The primary purposes are to provide for distribution of your property after death, and to designate a personal representative to see that your wishes are carried out. A will may also be used to appoint a guardian for minor children.


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Must I have a will?

There is no legal requirement that you have a will, or use any estate planning device.

What happens if I die without a will?
Property held in joint tenancy will pass directly to the co-owner(s). Life insurance proceeds and pension benefits will go to the named beneficiary. The personal representative will pay debts and taxes, and distribute the balance of your estate.

What are the requirements of a valid will?

There are three types of wills. Each type of will is equally valid.
1. A handwritten will must be dated, and signed at the end.
2. A formal will can be typewritten. It must be signed, and witnessed by at least two people who also sign. A beneficiary under the will should never be a witness to its signing.
3. A statutory will is a form. It is relatively simple to use, but allows limited choices. The form is available in the Planning for Your Peace of Mind publication that is available from your state legislator at no cost.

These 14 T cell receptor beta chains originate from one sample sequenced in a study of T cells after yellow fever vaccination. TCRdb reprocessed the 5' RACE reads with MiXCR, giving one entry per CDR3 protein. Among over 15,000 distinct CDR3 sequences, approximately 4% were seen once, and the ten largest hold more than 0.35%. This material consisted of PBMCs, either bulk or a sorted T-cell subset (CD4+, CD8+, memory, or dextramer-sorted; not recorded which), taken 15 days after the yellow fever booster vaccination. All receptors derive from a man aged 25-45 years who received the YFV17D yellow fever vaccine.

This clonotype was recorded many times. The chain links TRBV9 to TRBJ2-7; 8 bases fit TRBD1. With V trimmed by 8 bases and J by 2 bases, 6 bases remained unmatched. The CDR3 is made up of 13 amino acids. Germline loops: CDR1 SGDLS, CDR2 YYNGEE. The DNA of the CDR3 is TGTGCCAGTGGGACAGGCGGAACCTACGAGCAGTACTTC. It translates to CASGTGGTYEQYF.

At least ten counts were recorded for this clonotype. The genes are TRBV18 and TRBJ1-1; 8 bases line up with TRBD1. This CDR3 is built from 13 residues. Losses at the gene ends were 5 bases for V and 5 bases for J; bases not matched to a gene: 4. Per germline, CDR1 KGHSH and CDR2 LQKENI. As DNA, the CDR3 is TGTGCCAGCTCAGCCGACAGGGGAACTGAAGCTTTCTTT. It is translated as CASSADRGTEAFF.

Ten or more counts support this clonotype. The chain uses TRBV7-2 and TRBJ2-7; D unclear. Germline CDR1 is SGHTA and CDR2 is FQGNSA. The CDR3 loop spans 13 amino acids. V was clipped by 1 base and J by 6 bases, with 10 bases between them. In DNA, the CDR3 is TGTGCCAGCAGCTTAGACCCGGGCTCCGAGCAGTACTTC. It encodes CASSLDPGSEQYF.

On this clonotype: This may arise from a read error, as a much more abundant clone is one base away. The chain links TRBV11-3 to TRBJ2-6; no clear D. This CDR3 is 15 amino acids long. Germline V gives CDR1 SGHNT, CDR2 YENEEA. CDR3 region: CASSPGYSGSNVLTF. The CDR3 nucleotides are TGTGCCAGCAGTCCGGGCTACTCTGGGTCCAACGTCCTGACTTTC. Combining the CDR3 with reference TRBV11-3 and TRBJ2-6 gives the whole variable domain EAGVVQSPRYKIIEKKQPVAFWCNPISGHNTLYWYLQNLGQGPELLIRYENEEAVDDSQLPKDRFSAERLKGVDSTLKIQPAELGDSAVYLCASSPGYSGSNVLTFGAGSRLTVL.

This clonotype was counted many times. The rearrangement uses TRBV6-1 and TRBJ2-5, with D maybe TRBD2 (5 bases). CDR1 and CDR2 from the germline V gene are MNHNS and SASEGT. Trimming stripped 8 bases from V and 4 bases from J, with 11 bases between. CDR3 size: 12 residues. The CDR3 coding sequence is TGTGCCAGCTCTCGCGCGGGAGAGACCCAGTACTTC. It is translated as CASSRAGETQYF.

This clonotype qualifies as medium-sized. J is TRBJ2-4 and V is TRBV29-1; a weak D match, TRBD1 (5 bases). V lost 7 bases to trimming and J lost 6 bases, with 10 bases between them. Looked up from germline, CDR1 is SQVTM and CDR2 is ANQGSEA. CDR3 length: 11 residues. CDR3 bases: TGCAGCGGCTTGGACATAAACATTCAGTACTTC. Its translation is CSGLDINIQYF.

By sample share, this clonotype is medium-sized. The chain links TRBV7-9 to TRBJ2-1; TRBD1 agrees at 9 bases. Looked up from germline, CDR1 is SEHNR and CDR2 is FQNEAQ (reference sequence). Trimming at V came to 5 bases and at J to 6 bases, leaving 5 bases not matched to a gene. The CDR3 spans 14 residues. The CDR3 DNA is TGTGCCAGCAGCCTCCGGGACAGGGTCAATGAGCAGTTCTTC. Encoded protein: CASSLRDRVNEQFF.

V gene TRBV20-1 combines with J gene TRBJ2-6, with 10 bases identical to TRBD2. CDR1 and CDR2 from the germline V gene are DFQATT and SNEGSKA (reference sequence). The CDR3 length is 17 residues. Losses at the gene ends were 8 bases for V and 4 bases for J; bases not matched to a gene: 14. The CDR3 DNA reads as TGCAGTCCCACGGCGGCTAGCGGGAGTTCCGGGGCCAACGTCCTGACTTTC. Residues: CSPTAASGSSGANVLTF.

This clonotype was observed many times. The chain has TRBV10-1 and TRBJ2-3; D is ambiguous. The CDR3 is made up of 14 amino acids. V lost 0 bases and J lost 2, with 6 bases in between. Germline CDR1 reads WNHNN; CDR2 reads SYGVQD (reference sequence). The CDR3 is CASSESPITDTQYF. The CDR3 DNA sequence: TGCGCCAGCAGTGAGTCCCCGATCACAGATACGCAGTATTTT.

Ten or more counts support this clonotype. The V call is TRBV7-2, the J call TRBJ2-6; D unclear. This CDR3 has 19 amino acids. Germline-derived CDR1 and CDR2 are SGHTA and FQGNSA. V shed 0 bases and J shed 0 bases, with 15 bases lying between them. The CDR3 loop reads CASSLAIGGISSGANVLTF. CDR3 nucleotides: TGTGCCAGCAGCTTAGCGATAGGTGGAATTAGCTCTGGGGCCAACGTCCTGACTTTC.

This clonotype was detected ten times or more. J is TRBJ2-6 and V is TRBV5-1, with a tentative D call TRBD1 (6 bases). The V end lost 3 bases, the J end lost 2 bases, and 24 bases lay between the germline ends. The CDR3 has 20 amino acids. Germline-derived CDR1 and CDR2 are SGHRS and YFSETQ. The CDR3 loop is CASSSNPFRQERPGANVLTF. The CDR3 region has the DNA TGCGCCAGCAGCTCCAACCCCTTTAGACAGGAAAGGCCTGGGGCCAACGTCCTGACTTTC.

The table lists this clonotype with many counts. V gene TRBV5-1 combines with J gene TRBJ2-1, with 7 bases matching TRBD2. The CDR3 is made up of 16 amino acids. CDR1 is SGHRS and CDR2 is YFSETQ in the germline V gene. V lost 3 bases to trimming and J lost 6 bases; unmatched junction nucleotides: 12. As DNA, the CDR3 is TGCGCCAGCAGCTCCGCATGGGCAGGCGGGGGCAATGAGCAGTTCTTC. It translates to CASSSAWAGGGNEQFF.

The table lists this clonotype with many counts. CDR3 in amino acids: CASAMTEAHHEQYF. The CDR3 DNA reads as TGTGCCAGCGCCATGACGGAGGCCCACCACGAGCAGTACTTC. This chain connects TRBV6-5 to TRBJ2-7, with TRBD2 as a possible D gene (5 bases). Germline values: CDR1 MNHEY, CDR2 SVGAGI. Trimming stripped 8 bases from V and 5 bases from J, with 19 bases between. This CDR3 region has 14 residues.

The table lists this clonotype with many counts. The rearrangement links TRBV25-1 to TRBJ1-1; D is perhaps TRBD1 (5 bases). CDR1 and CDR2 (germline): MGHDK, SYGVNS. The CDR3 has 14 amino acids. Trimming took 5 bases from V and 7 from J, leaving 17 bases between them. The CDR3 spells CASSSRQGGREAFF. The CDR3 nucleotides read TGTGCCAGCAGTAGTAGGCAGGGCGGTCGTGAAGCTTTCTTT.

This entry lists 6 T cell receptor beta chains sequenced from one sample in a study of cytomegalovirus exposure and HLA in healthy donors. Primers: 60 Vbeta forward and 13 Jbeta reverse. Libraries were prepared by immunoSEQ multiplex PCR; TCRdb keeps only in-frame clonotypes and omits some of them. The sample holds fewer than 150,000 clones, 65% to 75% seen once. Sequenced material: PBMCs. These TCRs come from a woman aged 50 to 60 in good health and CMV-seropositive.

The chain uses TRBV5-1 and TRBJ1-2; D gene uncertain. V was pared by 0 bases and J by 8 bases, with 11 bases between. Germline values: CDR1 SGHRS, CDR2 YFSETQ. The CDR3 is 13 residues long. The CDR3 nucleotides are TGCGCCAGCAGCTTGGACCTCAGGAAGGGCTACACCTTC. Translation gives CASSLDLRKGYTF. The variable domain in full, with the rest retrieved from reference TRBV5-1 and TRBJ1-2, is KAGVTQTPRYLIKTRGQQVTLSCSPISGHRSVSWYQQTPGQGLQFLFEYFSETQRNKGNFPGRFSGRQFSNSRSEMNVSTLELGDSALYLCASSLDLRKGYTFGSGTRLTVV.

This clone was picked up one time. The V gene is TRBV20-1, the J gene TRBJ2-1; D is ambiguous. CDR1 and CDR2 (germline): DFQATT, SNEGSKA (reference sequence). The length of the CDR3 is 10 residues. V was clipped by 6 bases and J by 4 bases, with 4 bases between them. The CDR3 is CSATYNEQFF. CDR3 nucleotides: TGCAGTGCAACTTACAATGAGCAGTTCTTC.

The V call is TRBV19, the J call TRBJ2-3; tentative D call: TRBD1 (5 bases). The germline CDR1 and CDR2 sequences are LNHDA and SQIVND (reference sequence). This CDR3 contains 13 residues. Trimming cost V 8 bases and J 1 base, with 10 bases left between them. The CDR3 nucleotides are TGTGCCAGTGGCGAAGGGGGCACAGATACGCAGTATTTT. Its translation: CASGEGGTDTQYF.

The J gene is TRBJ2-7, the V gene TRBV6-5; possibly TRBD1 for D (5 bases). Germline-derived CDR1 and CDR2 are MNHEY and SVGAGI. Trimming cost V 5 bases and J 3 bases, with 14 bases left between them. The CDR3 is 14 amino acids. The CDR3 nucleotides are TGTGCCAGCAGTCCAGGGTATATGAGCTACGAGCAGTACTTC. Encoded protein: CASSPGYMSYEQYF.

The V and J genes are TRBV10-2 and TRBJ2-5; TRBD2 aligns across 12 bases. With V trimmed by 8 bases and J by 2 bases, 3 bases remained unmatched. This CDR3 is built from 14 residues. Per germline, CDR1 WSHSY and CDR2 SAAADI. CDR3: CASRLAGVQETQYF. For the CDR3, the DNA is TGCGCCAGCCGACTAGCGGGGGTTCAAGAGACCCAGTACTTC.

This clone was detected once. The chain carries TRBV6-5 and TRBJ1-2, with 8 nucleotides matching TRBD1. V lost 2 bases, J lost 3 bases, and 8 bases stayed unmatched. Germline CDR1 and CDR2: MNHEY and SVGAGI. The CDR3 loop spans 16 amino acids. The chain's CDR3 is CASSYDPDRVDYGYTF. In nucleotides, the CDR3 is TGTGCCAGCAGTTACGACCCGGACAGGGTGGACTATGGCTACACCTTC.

How would my property be divided under the terms of a statutory will?
You may leave up to two cash gifts to people or charities. You could write a list, separate from your will, of personal and household items, naming whom you wished to receive each item. All the rest of your property would go to your spouse; if your spouse died before you, all the property would be divided equally among your children.

Which type of will should I choose?
That depends on the size of your estate and your wishes concerning distribution of your property.
For example, a statutory will is inappropriate if your estate is large enough to merit tax planning and the use of trusts, or if you do not want your children to get equal shares of your property. In such cases, it is usually helpful to consult with a lawyer.